Limiting deoxynucleoside triphosphate concentrations emphasize the processivity defect of lamivudine-resistant variants of human immunodeficiency virus type I reverse transcriptase

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The nucleoside drug lamivudine (3TC) triggers the selection of resistant forms of the human immunodeficiency virus type 1 (HIV-1) reverse transcriptase (RT) with a substitution of amino acid 184Met. The 3TC-resistant RT enzymes 184Val and 184Ile exhibit a processivity defect in in vitro assays that correlates with reduced replication of the corresponding virus variants in primary cells. However, no replication defect is apparent for these two mutants in the transformed T-cell line SupT1. One obvious difference between the two cell types is the intracellular deoxynucleoside triphosphate (dNTP) level. Primary cells have a much smaller dNTP pool, and this cellular condition may emphasize the processivity defect of the codon 184 RT variants. Alternatively, cell-specific cofactors that influence the process of reverse transcription may exist. Such accessory factors may be packaged into the virion to exert an effect on the RT enzyme. To discriminate between these possibilities we performed additional assays with the wild-type and mutant RT enzymes. The RT proteins were either isolated from virions produced by primary and transformed cell types or expressed as recombinant protein. We also performed infection assays with cells treated with a drug that reduces the intracellular dNTP pool. Furthermore, reverse transcription was studied within virus particles in the endogenous assay, which allows for the manipulation of the dNTP level. The combined results indicate that the enzymatic defect of the 3TC-resistant HIV-1 variants is stressed at low dNTP concentrations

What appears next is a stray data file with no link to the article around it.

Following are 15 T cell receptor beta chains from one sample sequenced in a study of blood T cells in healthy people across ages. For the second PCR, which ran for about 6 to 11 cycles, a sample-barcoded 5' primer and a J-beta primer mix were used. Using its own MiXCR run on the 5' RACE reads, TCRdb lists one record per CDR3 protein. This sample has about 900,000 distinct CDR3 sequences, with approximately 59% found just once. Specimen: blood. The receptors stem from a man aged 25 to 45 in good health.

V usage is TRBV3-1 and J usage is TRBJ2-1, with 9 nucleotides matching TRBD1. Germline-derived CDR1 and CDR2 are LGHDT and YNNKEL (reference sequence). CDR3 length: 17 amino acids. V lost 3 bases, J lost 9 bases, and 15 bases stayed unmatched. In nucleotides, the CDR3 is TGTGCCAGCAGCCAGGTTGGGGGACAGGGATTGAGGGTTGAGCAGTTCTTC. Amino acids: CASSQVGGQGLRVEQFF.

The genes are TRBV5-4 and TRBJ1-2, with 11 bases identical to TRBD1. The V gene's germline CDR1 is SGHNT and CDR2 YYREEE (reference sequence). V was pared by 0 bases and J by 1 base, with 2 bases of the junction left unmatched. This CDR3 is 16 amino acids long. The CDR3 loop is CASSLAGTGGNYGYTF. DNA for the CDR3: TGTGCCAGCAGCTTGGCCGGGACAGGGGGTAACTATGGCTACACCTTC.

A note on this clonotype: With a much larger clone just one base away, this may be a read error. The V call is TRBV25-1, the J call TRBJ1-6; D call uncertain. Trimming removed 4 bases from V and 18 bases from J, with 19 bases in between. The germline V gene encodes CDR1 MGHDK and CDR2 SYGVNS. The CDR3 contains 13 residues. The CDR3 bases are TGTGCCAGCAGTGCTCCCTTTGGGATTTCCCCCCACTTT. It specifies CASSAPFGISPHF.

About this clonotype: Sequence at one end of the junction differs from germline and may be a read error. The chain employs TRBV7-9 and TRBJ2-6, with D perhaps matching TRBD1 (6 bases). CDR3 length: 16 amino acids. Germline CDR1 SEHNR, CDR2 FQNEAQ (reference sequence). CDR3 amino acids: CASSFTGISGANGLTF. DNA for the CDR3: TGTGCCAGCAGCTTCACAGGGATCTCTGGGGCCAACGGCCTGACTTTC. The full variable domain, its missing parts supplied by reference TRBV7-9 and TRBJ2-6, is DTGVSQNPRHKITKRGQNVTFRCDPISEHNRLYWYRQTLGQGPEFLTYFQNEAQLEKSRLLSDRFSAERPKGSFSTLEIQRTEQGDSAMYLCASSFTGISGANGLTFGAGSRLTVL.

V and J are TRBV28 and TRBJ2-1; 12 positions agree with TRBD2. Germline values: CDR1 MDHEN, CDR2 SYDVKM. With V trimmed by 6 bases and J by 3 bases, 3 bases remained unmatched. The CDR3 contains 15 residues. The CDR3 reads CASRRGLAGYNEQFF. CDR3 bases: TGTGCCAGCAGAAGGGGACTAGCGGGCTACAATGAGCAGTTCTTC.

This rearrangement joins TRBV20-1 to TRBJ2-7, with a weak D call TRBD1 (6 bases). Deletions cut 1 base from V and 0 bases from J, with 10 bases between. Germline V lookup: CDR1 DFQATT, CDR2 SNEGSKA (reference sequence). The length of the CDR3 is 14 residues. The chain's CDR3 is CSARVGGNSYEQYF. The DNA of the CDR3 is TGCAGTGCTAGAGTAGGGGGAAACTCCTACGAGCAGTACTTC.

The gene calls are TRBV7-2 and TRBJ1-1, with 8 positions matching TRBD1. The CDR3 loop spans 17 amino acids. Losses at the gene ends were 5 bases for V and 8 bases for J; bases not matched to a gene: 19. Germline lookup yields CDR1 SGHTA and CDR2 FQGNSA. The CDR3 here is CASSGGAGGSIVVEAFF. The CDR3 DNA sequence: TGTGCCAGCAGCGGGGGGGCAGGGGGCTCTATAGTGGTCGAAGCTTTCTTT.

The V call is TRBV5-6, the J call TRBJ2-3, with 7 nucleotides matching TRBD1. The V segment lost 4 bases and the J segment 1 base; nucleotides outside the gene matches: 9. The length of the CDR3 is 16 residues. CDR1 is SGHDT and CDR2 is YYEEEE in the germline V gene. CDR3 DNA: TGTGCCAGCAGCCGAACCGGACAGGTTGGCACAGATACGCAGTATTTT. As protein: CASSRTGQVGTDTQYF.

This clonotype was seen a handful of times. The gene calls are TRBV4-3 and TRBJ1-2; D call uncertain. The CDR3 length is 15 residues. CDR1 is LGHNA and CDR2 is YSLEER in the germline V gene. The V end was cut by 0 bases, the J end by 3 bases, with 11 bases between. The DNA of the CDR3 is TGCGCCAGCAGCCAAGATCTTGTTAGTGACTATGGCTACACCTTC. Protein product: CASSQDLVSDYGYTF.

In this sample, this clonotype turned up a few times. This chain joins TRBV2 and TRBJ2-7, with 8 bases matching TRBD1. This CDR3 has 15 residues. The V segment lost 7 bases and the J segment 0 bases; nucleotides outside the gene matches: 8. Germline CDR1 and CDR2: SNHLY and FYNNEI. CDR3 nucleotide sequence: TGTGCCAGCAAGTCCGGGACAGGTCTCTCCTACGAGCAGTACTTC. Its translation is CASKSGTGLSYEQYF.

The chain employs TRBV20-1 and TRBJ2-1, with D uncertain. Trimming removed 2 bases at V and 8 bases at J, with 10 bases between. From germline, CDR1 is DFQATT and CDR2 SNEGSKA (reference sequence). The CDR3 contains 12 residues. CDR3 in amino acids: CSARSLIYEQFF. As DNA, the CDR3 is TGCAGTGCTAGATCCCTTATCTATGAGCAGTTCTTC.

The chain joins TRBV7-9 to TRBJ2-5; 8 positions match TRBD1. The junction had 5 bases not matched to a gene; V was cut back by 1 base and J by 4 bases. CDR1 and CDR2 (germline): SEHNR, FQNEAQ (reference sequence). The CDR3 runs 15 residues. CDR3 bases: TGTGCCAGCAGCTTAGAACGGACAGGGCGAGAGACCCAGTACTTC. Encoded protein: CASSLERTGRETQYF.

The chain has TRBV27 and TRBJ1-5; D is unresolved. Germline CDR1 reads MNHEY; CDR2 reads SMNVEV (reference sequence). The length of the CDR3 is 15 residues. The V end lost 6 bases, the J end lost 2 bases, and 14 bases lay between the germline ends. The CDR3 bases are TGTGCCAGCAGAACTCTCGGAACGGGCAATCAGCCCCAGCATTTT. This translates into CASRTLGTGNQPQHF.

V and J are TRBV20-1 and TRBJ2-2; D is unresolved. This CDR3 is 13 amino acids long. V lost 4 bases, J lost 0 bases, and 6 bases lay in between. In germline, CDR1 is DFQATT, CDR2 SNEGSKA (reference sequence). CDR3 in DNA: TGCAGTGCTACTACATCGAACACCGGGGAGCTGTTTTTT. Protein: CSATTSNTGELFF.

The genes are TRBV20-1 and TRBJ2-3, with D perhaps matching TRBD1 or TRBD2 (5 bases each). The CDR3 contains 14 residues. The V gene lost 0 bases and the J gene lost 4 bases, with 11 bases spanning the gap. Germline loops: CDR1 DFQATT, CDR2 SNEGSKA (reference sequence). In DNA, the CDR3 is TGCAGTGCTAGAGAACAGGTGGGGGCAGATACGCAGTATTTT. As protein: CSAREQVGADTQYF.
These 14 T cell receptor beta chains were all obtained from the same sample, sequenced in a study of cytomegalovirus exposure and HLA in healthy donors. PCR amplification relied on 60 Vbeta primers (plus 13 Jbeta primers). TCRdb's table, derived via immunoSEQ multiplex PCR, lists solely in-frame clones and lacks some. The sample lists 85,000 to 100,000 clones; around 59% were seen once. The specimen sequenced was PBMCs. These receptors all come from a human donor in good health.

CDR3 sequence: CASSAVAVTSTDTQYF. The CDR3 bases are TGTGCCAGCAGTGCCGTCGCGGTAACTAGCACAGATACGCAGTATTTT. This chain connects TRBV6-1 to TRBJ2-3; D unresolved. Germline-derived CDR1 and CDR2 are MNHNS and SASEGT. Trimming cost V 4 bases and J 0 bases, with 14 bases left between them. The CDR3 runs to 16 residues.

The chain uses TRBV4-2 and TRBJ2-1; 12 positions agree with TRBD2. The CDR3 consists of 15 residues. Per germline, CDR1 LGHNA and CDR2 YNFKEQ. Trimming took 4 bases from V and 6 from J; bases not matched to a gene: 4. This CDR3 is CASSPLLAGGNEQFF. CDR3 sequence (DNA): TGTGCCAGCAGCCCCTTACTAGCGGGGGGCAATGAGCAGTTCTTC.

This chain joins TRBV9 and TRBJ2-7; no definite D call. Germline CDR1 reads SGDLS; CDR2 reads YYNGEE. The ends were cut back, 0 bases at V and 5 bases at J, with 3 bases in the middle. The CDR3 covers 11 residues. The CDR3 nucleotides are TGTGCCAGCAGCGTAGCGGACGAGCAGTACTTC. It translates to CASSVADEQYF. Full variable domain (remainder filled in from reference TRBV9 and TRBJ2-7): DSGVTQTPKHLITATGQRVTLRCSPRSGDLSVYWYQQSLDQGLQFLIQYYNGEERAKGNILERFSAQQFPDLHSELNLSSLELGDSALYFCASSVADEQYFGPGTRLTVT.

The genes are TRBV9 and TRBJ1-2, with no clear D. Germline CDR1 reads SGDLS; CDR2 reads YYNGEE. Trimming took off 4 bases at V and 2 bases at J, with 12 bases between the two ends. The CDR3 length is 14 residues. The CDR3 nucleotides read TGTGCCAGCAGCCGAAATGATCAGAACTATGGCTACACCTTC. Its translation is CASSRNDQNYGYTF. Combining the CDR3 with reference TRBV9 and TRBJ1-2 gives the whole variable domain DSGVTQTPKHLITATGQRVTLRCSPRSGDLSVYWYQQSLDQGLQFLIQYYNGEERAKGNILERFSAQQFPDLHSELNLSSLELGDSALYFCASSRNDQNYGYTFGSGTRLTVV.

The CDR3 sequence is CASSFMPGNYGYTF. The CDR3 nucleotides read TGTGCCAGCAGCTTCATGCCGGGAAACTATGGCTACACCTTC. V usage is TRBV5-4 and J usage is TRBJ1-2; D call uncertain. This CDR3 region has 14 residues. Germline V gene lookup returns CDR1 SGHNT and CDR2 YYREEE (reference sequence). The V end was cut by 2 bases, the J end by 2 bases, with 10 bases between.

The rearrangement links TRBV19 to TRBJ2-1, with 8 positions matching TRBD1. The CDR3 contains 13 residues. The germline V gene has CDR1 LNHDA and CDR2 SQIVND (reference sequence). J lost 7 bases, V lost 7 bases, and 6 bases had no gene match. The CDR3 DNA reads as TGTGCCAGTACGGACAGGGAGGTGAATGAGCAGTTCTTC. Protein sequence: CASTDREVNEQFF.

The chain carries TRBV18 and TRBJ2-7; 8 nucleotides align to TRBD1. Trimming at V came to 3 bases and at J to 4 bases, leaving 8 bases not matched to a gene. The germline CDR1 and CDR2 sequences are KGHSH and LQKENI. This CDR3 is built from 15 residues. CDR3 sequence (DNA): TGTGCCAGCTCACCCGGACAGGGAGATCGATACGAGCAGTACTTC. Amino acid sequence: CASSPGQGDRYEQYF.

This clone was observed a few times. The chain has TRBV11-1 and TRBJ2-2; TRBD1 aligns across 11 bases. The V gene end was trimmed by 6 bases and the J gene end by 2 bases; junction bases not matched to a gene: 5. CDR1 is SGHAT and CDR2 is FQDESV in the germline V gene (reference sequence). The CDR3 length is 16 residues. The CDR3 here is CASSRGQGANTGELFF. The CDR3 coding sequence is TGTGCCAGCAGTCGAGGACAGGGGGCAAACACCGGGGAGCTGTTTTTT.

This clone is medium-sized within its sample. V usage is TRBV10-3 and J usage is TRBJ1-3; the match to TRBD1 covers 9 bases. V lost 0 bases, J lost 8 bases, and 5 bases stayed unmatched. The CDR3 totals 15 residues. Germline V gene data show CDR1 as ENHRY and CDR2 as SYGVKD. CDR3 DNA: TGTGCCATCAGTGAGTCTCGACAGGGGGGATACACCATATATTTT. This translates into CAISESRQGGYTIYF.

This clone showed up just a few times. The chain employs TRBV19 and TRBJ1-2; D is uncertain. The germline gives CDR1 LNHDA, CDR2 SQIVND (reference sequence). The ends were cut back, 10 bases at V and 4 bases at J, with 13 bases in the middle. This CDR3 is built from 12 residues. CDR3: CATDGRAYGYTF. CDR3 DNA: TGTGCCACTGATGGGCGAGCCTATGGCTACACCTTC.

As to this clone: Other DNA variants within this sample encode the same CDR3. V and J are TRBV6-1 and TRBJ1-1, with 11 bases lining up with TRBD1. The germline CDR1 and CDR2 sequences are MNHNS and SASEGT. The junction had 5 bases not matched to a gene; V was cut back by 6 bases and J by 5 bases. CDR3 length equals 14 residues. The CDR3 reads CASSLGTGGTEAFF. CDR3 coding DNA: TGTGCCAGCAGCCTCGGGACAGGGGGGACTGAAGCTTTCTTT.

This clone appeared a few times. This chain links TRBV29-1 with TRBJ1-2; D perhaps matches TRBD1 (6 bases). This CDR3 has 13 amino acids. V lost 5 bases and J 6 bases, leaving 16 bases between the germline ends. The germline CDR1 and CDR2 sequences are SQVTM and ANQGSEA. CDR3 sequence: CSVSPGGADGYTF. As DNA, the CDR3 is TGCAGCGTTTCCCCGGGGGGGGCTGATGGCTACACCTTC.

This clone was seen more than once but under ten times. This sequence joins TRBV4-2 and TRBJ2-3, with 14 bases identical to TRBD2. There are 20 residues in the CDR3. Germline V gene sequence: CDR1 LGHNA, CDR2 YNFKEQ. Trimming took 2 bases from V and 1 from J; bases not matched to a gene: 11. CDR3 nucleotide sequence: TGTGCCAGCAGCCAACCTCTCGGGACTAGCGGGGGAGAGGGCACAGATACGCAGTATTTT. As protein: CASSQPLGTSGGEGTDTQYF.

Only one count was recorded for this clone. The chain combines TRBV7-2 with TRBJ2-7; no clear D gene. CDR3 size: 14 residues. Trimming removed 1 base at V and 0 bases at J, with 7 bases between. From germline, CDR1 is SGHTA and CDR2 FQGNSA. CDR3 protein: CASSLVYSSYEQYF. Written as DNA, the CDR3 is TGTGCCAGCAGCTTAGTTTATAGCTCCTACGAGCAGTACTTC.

Original languageUndefined/Unknown
Pages (from-to)2484-2491
JournalAntimicrobial Agents and Chemotherapy
Issue number11
Publication statusPublished - 1997


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